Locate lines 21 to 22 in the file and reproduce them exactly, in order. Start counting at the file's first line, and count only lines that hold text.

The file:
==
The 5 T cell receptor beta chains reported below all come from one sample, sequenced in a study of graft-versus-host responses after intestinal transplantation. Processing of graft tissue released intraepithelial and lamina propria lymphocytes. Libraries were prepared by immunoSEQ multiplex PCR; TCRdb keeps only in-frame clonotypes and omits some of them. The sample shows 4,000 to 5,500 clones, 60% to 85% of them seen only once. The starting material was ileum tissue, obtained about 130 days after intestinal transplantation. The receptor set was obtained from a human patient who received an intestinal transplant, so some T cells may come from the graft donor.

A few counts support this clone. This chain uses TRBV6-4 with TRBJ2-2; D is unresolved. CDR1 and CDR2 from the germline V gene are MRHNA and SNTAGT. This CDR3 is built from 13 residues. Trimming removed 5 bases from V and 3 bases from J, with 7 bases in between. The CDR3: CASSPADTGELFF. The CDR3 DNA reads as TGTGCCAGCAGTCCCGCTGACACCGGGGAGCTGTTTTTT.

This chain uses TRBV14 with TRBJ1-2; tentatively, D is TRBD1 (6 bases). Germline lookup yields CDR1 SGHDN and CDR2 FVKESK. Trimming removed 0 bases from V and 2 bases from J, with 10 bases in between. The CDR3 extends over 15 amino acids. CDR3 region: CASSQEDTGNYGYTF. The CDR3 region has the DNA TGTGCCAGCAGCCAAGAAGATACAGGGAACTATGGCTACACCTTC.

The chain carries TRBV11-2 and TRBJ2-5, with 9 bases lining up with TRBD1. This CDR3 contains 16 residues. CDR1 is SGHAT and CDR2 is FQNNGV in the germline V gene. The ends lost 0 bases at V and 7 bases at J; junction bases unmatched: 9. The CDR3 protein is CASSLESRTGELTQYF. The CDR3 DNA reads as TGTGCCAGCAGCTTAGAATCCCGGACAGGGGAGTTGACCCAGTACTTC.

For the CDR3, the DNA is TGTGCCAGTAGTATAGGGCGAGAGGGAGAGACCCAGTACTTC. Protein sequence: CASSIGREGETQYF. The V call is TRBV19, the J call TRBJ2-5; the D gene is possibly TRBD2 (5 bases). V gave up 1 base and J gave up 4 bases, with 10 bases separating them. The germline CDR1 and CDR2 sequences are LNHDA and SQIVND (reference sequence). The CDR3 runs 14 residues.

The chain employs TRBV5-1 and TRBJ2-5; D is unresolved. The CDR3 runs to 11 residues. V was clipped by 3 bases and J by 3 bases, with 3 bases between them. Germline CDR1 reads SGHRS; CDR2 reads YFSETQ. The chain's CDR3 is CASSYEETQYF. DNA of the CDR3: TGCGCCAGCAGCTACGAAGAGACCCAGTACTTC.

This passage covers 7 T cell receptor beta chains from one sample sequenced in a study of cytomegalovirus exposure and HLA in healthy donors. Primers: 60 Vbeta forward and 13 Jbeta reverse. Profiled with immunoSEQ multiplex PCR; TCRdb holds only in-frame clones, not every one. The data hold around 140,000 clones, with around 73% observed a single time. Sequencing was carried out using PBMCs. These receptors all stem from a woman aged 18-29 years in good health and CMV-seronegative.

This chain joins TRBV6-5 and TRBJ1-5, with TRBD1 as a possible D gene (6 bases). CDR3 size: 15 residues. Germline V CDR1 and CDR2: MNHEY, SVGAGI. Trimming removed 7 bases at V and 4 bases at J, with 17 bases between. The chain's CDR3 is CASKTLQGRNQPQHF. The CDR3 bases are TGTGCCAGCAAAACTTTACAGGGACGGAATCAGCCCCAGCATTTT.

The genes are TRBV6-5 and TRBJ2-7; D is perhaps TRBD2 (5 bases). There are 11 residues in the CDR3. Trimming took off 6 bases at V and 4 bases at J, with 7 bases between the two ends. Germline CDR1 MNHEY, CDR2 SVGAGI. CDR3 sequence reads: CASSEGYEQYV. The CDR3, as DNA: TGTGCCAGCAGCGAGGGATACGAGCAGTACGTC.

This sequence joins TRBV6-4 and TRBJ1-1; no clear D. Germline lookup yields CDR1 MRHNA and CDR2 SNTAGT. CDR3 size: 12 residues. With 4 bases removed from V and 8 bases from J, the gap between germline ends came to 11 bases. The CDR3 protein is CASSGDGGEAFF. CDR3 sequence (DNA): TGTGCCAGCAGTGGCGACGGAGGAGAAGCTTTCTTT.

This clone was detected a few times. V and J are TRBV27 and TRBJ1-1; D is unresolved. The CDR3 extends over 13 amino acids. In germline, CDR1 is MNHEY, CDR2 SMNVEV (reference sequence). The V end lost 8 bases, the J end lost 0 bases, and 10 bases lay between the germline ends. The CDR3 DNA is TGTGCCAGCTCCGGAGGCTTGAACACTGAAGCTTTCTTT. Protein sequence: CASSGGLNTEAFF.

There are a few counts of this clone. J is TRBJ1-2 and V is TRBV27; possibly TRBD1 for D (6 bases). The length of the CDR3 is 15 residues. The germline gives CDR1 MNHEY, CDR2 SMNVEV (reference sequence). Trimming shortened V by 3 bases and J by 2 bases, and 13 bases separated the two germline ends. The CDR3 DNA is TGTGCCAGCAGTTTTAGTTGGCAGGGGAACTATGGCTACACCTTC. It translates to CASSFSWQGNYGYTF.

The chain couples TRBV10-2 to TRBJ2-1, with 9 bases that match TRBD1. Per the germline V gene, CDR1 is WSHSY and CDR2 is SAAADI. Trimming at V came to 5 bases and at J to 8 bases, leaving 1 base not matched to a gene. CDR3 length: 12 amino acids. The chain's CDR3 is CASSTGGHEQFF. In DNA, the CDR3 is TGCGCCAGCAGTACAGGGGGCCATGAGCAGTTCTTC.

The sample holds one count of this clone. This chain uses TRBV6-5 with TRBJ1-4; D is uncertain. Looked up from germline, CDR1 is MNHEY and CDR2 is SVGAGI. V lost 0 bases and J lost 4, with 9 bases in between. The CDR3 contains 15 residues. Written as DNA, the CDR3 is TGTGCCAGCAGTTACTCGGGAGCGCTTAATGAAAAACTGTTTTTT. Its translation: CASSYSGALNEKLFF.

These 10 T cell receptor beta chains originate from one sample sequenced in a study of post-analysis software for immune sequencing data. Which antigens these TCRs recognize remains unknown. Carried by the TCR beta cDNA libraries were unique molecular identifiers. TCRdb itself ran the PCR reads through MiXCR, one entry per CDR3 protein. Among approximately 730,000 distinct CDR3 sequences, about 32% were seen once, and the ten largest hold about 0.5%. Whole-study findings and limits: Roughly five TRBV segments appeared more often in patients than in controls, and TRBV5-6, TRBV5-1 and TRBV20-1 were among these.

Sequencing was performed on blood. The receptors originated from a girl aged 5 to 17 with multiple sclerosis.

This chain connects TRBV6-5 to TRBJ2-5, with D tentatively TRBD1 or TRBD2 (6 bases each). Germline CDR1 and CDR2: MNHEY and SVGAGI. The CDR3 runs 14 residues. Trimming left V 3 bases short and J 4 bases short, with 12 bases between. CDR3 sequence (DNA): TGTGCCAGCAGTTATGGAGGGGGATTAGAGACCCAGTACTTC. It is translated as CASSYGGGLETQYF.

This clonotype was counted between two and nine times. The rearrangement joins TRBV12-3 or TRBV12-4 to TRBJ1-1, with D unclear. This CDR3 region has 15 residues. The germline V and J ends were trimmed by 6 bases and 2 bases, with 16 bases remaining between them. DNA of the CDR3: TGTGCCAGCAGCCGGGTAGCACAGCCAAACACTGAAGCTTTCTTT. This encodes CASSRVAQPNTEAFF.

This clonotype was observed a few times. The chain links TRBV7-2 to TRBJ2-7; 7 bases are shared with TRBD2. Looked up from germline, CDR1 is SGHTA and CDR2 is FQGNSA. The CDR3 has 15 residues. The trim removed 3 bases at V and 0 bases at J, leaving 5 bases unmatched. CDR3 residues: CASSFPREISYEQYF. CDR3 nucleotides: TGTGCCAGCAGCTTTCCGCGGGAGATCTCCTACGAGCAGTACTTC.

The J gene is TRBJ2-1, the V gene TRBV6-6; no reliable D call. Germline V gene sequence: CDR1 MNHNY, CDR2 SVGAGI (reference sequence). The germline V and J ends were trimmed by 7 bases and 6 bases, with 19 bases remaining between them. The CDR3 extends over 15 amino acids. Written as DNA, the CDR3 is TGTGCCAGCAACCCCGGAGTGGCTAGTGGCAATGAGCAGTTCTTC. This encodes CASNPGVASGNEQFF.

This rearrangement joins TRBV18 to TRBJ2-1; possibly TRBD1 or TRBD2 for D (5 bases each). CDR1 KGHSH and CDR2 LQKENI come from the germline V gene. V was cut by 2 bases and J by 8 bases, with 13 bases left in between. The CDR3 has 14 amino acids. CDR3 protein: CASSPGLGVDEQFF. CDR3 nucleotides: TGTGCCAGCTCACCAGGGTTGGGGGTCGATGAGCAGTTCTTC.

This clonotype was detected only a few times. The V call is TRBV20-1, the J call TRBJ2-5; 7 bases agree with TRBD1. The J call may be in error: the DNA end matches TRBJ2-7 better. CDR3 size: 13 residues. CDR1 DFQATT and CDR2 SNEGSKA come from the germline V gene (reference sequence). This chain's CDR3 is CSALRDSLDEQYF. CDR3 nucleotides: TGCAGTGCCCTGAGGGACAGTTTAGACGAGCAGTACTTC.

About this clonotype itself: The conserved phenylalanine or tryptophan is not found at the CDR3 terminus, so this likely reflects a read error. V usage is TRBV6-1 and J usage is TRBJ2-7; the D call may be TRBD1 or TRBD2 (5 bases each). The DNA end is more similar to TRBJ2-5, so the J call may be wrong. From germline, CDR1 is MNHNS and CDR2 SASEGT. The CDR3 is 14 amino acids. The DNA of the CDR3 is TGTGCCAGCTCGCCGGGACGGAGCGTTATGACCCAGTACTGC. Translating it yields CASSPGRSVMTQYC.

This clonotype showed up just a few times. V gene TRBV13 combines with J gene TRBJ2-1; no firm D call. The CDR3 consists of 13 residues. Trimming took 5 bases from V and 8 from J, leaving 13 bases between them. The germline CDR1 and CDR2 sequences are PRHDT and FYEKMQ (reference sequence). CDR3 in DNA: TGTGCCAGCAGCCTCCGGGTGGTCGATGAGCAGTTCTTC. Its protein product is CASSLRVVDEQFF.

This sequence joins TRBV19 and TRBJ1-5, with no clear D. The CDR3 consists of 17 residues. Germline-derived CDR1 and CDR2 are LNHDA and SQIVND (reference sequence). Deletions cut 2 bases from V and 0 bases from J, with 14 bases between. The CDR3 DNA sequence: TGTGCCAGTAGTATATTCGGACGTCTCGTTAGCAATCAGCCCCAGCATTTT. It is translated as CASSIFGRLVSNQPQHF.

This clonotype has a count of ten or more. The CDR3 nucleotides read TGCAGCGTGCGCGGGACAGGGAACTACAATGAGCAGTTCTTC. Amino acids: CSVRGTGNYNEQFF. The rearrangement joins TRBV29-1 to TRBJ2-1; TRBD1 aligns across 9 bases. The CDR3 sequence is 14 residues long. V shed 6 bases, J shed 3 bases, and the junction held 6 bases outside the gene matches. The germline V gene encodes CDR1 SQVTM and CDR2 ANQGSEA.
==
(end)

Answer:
This rearrangement joins TRBV18 to TRBJ2-1; possibly TRBD1 or TRBD2 for D (5 bases each). CDR1 KGHSH and CDR2 LQKENI come from the germline V gene. V was cut by 2 bases and J by 8 bases, with 13 bases left in between. The CDR3 has 14 amino acids. CDR3 protein: CASSPGLGVDEQFF. CDR3 nucleotides: TGTGCCAGCTCACCAGGGTTGGGGGTCGATGAGCAGTTCTTC.

This clonotype was detected only a few times. The V call is TRBV20-1, the J call TRBJ2-5; 7 bases agree with TRBD1. The J call may be in error: the DNA end matches TRBJ2-7 better. CDR3 size: 13 residues. CDR1 DFQATT and CDR2 SNEGSKA come from the germline V gene (reference sequence). This chain's CDR3 is CSALRDSLDEQYF. CDR3 nucleotides: TGCAGTGCCCTGAGGGACAGTTTAGACGAGCAGTACTTC.